Mr. Wein has bled so much that he's become protective of his pain. He wants people to know that he's been loyal through it all, not some bandwagon jumper. A few years ago, he bought the jersey of former Pirate pitcher Ryan Vogelsong, a failed pitcher in Pittsburgh during 2001-06 who cruelly went on to help the Giants win a World Series in 2011, because wearing it would show the authenticity of his sadness.
"The thing I've come to enjoy about being a Pirates fan is that you're a member of a very small group," Mr. Wein said, "and there's an exclusivity to it. By wearing a Ryan Vogelsong jersey around, I get the most fantastic looks. I was a Pirate fan before it was cool."
Even in the leanest years, there was a unique enjoyment to being a Pirates fan. Mr. Wein came to care more about the intricacies of the game than the actual results -- "If I were a person who let the Pirates losing just ruin my day, I would have killed myself years ago," he joked -- and often took satisfaction from the smallest of victories.
Long-suffering Pirates fans, in this weird way, had the opportunity to gain a greater perspective on life by simply finding a way to appreciate their lemon that would never make lemonade.
"It's made me a little bit more optimistic," said Mr. Collier, the comedian. "If I lived in Boston, and I bought tickets to a game, I would be expecting them to win, and I would be [mad] if they lost if I spent that money. But being a Pirates fan, for the majority of my life, if I'm being honest with myself, I'm walking into the park thinking that they're probably going to lose. If they win, that's like a bonus for me. I think that's the joy of loving a bad team."
Change on the way?
There is no joy in Mudville, though, as Ernest Thayer pointed out in his classic 1888 poem "Casey at the Bat," nor in any other 'ville that is cheering a team playing under the weight of expectations.
With this intrepid bunch of Pirates reaching the best record in baseball halfway through the season at 21 games over .500 on June 30, their fans are having to remember what was meant by the phrase "agony of defeat."
"It's really disorienting," Mr. Hansen said. "Because with the Pirates, summertime rolls around, and it's a much more social experience than a baseball experience. There's no urgency. And now it's, like, real baseball, and hits and runs have consequences. I have to really reorient myself.
"When you're playing for something, the pitch comes, and you hold your breath. It's a ball, it's a strike, you relax for that second, and you're back at it. For 20 years in Pittsburgh, it's never been like that."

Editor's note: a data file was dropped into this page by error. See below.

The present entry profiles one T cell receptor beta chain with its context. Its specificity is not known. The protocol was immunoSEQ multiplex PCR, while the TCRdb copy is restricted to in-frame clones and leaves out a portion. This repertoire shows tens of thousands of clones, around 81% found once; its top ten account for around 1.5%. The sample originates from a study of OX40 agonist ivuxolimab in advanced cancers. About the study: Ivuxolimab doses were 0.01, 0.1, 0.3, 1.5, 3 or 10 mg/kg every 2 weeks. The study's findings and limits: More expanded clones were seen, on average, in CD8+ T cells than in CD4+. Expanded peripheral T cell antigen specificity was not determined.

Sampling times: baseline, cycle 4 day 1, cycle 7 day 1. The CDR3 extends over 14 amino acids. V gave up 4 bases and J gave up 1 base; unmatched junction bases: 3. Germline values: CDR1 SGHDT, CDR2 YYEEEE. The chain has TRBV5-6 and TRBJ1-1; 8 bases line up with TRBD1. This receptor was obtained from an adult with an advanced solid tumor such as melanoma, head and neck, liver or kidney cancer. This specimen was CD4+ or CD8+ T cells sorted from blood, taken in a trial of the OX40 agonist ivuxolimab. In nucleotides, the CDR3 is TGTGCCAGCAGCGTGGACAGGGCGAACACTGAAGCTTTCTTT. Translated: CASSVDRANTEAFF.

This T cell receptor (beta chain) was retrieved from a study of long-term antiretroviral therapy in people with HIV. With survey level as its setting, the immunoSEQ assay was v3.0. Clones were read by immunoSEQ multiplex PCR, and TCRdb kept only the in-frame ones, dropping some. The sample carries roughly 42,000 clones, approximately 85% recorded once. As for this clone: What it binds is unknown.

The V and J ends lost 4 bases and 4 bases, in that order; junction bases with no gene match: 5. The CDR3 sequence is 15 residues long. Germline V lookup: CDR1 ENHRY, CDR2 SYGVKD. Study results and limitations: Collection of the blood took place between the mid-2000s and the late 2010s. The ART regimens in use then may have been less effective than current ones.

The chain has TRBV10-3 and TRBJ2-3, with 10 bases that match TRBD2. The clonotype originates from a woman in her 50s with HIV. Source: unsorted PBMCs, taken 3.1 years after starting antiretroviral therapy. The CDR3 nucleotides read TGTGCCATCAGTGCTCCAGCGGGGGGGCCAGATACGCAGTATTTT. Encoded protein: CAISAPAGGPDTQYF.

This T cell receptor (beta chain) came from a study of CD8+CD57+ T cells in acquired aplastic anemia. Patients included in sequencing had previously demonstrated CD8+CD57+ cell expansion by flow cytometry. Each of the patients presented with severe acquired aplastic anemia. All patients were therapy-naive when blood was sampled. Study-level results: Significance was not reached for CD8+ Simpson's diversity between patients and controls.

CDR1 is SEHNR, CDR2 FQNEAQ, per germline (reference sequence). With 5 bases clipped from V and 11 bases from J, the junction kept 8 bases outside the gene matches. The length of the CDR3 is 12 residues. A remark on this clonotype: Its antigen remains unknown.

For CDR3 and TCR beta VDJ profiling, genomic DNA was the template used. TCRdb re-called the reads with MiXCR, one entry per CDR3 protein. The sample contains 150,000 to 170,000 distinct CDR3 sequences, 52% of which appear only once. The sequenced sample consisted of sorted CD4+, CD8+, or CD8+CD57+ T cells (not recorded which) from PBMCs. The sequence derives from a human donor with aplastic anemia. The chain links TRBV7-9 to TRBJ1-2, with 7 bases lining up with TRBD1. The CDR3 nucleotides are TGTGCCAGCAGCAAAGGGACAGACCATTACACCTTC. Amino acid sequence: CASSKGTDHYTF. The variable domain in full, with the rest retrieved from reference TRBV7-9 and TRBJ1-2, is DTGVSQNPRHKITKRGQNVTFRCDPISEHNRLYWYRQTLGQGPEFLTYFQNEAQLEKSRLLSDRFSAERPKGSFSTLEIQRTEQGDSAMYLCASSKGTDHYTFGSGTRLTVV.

For those like Mr. Hansen, it is reorientation. But for the city's youth, it's simply orientation. If you're younger than 27 or 28, you've probably never known what it's like to cheer winning baseball here.
Andrew Goleman is 21 years old, a native of Squirrel Hill and a student at Temple University. He was born a few months before Mr. Bream's slide. His family had season tickets at Three Rivers Stadium but stopped once the team moved to PNC Park and continued the losing. Still, he never stopped caring, never stopped hoping to say those four special words and mean them:
"This is the year," Mr. Goleman will tell you now.
Say that he's right. Would one year of playoff baseball turn off the nozzle on Pirates jokes, or would the well stay full until the franchise maintains a solid footing?
"If they can sustain and compete for a stretch, it will change the culture of a generation," said John Supp, 43, who hosts several large Pirates tailgates a year. "You will see a Pittsburgh where you don't hear those jokes or grumblings. As long as the gap between this and the next cycle isn't 20 years."
Pittsburgh has never had all three major professional sports teams playing at a high level at the same time. Mr. Goleman would like to see it. Now.
"I can't imagine it, how electric the city would be," Mr. Goleman said. "It really can be one of the best sports cities in the world if the Pirates can start winning."
This afternoon at PNC Park, they'll get another chance, one of 162, and if the Pirates lose to the Mets, you're going to feel something stirring in your gut. It's not going to be laughter, not anymore.
Correction, July 14, 2013: Pie Traynor's name was misspelled in an earlier version of this story.mobilehome - homepage - neigh_city - pirates
J. Brady McCollough: email@example.com and on Twitter @BradyMcCollough. First Published July 14, 2013 4:00 AM